Explaining Why I Am a Mennonite, Melissa Fisher, April 1999 (United States)
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To explain why I am a Mennonite requires both a statement of faith and a bit of background information. From within an “ethnically Mennonite” family, it it difficult to separate my heritage from my own faith, and in some ways for me they are inseparable. I find, right or wrong, that I faith in my heritage, and in the integrity with which my ancestors sought a relationship with Christ and one another. For most Mennonites in the world, this reliance on family and community history plays no role in their decision to be Mennonite. As Steve Nolt’s article in the Festival Quarterly explained, North American Mennonites of Swiss Brethren or Russian descent do not make up the majority of Mennonites in the world any longer.
When tracing my family, I discovered that on both sides of my family, most of my ancestors have been Mennonite or Amish for the past 200-300 years, coming from Swiss Brethren stock. In fact, one of my multiple-great-grandfathers, Nicholas Blank, was involved directly in the “Amish” schism of the late 17th century.
Gorwing up, my Mennonite parents taught me the importance community and family had in my personal life. I remember stories of how religious life and community beliefs played into the other choices, such as the fact that both my grandfathers and my father chose to do alternate service during World War II and the Vietnam War respectively.
Nearly everyone around me when I was growing up were some form of Mennonite or Amish. For the first 18 years of my life I lived in Shipshewana, IN, a small, heavily Anabaptist community near Goshen. Most of my friends from elemetary and junior high school were the children of Mennonite or Amish parents. My parent’s employers, most of my elementary and junior high school teachers, bus drivers, postman, bank tellers, etc, all were Mennonite. Because of such an environment, I took it for granted that Mennonites and Amish were most of the people in the world (this, of course, only until I was old enough to understand that they were not).
Through all this, I feel that the choice to be baptized into a General Conference Mennonite Church was truly my decision, I see that it was shaped by my background anf the values of my family and community. As I became older, I began to appreciate, as well as see the detriments, of livingin in such an isolated community. I saw that, though this wasn’t true for me, many young people in situations similar to mine joined the Mennonite church by default. They were baptized because the other people who were in their class were also being baptized, and it was the thing to do. I saw people living their religious lives vicariously through their parents and grandparents. At the same time, my parents encouraged and challenged me to think for myself and to wait to be baptized if I felt I wasn’t “ready.” With their encouragement, I am still searching for what it means for me to be a young member of a General Conference Mennonite church in the late 20th century.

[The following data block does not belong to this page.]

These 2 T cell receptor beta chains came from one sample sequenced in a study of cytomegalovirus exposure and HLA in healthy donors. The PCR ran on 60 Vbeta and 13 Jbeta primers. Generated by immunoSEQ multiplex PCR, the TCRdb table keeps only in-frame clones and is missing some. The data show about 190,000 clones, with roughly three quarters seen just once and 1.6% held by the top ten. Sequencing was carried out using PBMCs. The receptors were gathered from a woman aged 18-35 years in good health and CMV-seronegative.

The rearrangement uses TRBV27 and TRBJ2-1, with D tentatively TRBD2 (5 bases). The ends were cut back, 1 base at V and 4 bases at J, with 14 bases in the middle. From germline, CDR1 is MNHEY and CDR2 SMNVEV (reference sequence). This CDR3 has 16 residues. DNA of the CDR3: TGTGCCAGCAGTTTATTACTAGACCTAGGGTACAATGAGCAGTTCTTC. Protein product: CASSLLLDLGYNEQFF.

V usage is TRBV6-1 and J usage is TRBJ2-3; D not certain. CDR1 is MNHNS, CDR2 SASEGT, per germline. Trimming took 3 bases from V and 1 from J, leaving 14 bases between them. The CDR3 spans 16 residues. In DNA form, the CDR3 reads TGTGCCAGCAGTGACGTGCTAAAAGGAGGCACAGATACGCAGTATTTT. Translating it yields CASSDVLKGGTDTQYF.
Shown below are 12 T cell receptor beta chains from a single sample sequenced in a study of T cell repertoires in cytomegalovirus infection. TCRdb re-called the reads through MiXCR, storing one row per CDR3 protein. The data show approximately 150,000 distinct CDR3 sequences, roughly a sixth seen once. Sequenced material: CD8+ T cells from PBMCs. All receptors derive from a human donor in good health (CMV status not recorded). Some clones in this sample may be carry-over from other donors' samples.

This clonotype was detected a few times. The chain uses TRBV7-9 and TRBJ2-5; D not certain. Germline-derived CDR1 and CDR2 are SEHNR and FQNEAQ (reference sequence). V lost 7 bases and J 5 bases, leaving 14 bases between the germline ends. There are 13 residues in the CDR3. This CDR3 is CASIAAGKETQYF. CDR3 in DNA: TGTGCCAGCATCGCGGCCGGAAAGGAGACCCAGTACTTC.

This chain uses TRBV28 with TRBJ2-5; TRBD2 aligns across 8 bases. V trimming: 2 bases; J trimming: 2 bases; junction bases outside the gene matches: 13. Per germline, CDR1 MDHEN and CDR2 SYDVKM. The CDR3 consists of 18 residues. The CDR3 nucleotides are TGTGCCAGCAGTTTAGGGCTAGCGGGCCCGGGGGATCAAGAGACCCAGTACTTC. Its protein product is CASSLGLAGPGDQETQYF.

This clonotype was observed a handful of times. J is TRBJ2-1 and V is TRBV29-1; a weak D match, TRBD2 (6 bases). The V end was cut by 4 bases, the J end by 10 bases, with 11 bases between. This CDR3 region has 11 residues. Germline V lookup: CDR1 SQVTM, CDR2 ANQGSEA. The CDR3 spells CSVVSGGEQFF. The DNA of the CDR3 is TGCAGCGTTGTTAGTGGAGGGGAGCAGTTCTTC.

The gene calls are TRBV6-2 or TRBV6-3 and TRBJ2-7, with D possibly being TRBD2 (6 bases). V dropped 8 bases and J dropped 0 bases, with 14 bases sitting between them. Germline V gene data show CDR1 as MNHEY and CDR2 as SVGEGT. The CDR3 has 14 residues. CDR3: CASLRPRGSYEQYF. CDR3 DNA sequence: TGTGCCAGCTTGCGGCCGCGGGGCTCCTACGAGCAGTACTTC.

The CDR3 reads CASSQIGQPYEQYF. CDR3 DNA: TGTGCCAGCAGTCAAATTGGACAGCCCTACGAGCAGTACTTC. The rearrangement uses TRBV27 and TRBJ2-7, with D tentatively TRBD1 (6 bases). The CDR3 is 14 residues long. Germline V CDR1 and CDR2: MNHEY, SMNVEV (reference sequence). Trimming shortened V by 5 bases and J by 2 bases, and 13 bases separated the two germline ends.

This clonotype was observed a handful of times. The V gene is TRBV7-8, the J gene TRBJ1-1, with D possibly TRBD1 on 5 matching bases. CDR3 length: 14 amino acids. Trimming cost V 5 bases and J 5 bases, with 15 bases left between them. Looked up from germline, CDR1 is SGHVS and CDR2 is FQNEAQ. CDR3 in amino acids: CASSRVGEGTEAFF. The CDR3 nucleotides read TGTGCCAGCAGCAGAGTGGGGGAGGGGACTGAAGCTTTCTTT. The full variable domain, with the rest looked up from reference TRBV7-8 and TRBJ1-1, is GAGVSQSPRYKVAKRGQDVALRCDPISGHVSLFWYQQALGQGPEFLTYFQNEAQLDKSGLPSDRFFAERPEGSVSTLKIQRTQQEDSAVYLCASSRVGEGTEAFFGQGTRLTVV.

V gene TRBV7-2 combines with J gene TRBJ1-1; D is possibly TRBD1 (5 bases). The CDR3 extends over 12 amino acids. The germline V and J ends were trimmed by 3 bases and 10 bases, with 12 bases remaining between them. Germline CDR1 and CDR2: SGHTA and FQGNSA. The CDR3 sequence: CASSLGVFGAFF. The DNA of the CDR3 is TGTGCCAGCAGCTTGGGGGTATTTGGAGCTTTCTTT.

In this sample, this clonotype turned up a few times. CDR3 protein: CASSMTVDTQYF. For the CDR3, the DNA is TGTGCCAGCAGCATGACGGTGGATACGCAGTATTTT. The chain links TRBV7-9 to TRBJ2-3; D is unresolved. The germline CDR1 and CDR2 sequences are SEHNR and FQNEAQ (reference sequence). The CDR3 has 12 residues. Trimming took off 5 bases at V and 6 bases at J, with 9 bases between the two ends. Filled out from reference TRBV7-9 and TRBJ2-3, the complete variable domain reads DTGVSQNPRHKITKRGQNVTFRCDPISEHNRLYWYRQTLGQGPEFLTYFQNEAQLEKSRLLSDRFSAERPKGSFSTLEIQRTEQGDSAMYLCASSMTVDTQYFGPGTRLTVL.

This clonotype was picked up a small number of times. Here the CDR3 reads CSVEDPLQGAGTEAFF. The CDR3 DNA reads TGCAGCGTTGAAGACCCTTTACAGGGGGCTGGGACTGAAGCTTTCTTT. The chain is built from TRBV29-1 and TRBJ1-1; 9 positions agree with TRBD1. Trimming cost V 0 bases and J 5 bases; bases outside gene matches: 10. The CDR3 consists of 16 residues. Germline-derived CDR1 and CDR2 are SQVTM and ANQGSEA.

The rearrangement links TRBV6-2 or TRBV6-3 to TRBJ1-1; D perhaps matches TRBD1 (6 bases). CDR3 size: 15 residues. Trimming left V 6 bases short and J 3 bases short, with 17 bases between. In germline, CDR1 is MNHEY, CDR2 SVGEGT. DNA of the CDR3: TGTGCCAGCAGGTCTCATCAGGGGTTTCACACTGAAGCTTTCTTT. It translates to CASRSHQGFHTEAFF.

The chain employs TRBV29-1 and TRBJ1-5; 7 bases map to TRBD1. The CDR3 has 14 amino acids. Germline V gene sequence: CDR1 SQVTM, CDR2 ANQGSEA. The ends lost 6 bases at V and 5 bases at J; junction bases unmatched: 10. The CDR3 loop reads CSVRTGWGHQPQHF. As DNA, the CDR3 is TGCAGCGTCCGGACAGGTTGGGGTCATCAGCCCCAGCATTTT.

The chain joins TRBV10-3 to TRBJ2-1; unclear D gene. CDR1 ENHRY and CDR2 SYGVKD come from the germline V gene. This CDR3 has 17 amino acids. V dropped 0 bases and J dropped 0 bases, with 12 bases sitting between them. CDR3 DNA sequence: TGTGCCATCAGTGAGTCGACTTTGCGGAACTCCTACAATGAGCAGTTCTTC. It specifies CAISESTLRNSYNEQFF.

I appreciate the nurturing provided by my “Mennonite community,” yet I see the flaws in such a situation. It can bring about a certain complacency in the children, when they are isloated from anything other than Mennonite. It can also lead to an elitism of thought, wherein Mennonites comprise the brightest and the best of what the world has to offer, because anything outside of that is “strange.”
Because of my training, I have found thatI agree with many of the ideal of the Mennonite church with which I am most familiar. I realize, as Nolt pointed out, that the liberal endo f the Anabaptist spectrum is growing at a much slower rate than its conservative counterpart. I affirm the general Mennonite ideal of pacifism, as it is manifested in an acticve sense of peace-making on a local and global level. I see voluntary believer’s baptism as an essential part of the church, and I affirm the call to live according to the teachings of Jesus in his life, particularly that of the Sermon on the Mount.
While I appreciate much of what constitutes “Mennonite life,” I am not blind to the fact that often, Mennonites fall short of the ideals set out in the early 16th century. Mennonite life has evolved from that initail extreme separation from the world, to being the influential members of the world. Wealth and power are no longer discouraged in many sectors. In each Mennonite “hub” (i.e. Elkhart County, In, Hesston, KS, Eastern Pennsylvania) there are Mennonite “royal families,” whom everyone knows and reveres. These families may have gotten this status from money or educational level or what have you. On the whole, North American Mennonites live very well. I choose to be Mennonite because I feel that no matter what divisions and arguments we may have as a church, on the whole the Mennonite church strives to be a church of integrity. It is not perfect, but to continue with dialoge to authentically attempt to follow the life of Jesus grants it that integrity. The church needs people willing to both continue the tradition begun by our spiritual foreparents, as well as to challenge the church against complacency and conformity to the world. I pray that the Mennonite church can continue to be a dynamic body, carefully discerning a proper path for the future of the church, in Christ.
This essay was completed for an Anabaptist/Mennonite History class at Goshen College in April 1999.